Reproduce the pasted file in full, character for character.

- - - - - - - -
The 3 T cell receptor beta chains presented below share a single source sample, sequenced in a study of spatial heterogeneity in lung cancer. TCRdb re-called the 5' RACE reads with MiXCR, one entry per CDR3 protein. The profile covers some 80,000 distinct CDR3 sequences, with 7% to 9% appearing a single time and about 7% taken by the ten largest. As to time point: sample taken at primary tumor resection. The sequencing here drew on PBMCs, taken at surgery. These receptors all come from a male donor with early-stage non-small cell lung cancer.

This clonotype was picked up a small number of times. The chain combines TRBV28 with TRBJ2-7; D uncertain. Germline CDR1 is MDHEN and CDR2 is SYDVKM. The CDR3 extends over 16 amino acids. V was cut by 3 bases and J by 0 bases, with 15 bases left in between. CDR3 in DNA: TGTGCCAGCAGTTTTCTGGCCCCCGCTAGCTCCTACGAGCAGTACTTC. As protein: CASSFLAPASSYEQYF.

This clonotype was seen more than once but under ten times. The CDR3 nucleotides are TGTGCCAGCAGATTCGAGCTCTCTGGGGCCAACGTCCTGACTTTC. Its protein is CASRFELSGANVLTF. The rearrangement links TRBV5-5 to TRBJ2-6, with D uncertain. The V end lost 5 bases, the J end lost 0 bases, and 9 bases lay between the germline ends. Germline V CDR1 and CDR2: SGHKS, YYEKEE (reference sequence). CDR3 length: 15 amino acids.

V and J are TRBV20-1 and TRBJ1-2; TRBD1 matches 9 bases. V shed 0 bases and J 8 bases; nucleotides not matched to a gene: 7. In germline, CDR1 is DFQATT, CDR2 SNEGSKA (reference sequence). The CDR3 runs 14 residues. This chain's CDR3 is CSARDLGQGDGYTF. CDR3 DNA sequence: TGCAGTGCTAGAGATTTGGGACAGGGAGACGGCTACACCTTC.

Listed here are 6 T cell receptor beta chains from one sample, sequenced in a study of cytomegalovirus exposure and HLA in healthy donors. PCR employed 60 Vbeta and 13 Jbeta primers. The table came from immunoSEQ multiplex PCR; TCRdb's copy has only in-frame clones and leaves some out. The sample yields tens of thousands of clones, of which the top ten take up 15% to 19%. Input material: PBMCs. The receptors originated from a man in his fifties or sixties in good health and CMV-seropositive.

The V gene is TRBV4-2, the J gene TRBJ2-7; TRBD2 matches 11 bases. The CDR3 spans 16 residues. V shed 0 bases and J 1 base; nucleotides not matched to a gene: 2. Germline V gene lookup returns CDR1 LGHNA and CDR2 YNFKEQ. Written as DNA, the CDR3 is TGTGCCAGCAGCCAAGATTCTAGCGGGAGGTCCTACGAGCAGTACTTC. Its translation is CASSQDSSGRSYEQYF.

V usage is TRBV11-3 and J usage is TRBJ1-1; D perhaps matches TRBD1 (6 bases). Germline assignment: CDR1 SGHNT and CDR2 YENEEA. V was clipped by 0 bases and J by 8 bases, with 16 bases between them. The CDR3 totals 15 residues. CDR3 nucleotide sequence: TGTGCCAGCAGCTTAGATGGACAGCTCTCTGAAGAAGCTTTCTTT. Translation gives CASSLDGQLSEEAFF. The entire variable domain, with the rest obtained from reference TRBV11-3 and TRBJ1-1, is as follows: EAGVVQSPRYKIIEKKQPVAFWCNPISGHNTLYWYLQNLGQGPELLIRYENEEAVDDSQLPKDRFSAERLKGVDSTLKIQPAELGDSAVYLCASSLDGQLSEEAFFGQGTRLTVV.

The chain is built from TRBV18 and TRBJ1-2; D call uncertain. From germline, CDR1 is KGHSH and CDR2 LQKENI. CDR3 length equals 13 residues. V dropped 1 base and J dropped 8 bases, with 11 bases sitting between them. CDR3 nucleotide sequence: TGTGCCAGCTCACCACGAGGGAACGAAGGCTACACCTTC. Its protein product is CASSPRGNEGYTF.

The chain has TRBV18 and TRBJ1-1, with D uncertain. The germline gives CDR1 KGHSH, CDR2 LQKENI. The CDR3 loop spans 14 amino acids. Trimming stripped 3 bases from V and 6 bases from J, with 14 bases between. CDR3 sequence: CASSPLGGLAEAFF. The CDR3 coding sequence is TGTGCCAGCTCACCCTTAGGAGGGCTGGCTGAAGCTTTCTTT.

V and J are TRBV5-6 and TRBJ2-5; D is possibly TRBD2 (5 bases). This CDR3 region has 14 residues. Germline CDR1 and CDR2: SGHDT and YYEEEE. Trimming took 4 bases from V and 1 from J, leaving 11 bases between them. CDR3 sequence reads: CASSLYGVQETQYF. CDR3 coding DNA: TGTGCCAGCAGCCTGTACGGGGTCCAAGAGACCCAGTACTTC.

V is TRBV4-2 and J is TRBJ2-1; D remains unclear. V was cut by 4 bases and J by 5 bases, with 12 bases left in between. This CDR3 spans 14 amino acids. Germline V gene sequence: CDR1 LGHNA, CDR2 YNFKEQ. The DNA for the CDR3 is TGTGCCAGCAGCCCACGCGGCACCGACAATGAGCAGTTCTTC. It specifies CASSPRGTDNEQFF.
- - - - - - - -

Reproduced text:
The 3 T cell receptor beta chains presented below share a single source sample, sequenced in a study of spatial heterogeneity in lung cancer. TCRdb re-called the 5' RACE reads with MiXCR, one entry per CDR3 protein. The profile covers some 80,000 distinct CDR3 sequences, with 7% to 9% appearing a single time and about 7% taken by the ten largest. As to time point: sample taken at primary tumor resection. The sequencing here drew on PBMCs, taken at surgery. These receptors all come from a male donor with early-stage non-small cell lung cancer.

This clonotype was picked up a small number of times. The chain combines TRBV28 with TRBJ2-7; D uncertain. Germline CDR1 is MDHEN and CDR2 is SYDVKM. The CDR3 extends over 16 amino acids. V was cut by 3 bases and J by 0 bases, with 15 bases left in between. CDR3 in DNA: TGTGCCAGCAGTTTTCTGGCCCCCGCTAGCTCCTACGAGCAGTACTTC. As protein: CASSFLAPASSYEQYF.

This clonotype was seen more than once but under ten times. The CDR3 nucleotides are TGTGCCAGCAGATTCGAGCTCTCTGGGGCCAACGTCCTGACTTTC. Its protein is CASRFELSGANVLTF. The rearrangement links TRBV5-5 to TRBJ2-6, with D uncertain. The V end lost 5 bases, the J end lost 0 bases, and 9 bases lay between the germline ends. Germline V CDR1 and CDR2: SGHKS, YYEKEE (reference sequence). CDR3 length: 15 amino acids.

V and J are TRBV20-1 and TRBJ1-2; TRBD1 matches 9 bases. V shed 0 bases and J 8 bases; nucleotides not matched to a gene: 7. In germline, CDR1 is DFQATT, CDR2 SNEGSKA (reference sequence). The CDR3 runs 14 residues. This chain's CDR3 is CSARDLGQGDGYTF. CDR3 DNA sequence: TGCAGTGCTAGAGATTTGGGACAGGGAGACGGCTACACCTTC.

Listed here are 6 T cell receptor beta chains from one sample, sequenced in a study of cytomegalovirus exposure and HLA in healthy donors. PCR employed 60 Vbeta and 13 Jbeta primers. The table came from immunoSEQ multiplex PCR; TCRdb's copy has only in-frame clones and leaves some out. The sample yields tens of thousands of clones, of which the top ten take up 15% to 19%. Input material: PBMCs. The receptors originated from a man in his fifties or sixties in good health and CMV-seropositive.

The V gene is TRBV4-2, the J gene TRBJ2-7; TRBD2 matches 11 bases. The CDR3 spans 16 residues. V shed 0 bases and J 1 base; nucleotides not matched to a gene: 2. Germline V gene lookup returns CDR1 LGHNA and CDR2 YNFKEQ. Written as DNA, the CDR3 is TGTGCCAGCAGCCAAGATTCTAGCGGGAGGTCCTACGAGCAGTACTTC. Its translation is CASSQDSSGRSYEQYF.

V usage is TRBV11-3 and J usage is TRBJ1-1; D perhaps matches TRBD1 (6 bases). Germline assignment: CDR1 SGHNT and CDR2 YENEEA. V was clipped by 0 bases and J by 8 bases, with 16 bases between them. The CDR3 totals 15 residues. CDR3 nucleotide sequence: TGTGCCAGCAGCTTAGATGGACAGCTCTCTGAAGAAGCTTTCTTT. Translation gives CASSLDGQLSEEAFF. The entire variable domain, with the rest obtained from reference TRBV11-3 and TRBJ1-1, is as follows: EAGVVQSPRYKIIEKKQPVAFWCNPISGHNTLYWYLQNLGQGPELLIRYENEEAVDDSQLPKDRFSAERLKGVDSTLKIQPAELGDSAVYLCASSLDGQLSEEAFFGQGTRLTVV.

The chain is built from TRBV18 and TRBJ1-2; D call uncertain. From germline, CDR1 is KGHSH and CDR2 LQKENI. CDR3 length equals 13 residues. V dropped 1 base and J dropped 8 bases, with 11 bases sitting between them. CDR3 nucleotide sequence: TGTGCCAGCTCACCACGAGGGAACGAAGGCTACACCTTC. Its protein product is CASSPRGNEGYTF.

The chain has TRBV18 and TRBJ1-1, with D uncertain. The germline gives CDR1 KGHSH, CDR2 LQKENI. The CDR3 loop spans 14 amino acids. Trimming stripped 3 bases from V and 6 bases from J, with 14 bases between. CDR3 sequence: CASSPLGGLAEAFF. The CDR3 coding sequence is TGTGCCAGCTCACCCTTAGGAGGGCTGGCTGAAGCTTTCTTT.

V and J are TRBV5-6 and TRBJ2-5; D is possibly TRBD2 (5 bases). This CDR3 region has 14 residues. Germline CDR1 and CDR2: SGHDT and YYEEEE. Trimming took 4 bases from V and 1 from J, leaving 11 bases between them. CDR3 sequence reads: CASSLYGVQETQYF. CDR3 coding DNA: TGTGCCAGCAGCCTGTACGGGGTCCAAGAGACCCAGTACTTC.

V is TRBV4-2 and J is TRBJ2-1; D remains unclear. V was cut by 4 bases and J by 5 bases, with 12 bases left in between. This CDR3 spans 14 amino acids. Germline V gene sequence: CDR1 LGHNA, CDR2 YNFKEQ. The DNA for the CDR3 is TGTGCCAGCAGCCCACGCGGCACCGACAATGAGCAGTTCTTC. It specifies CASSPRGTDNEQFF.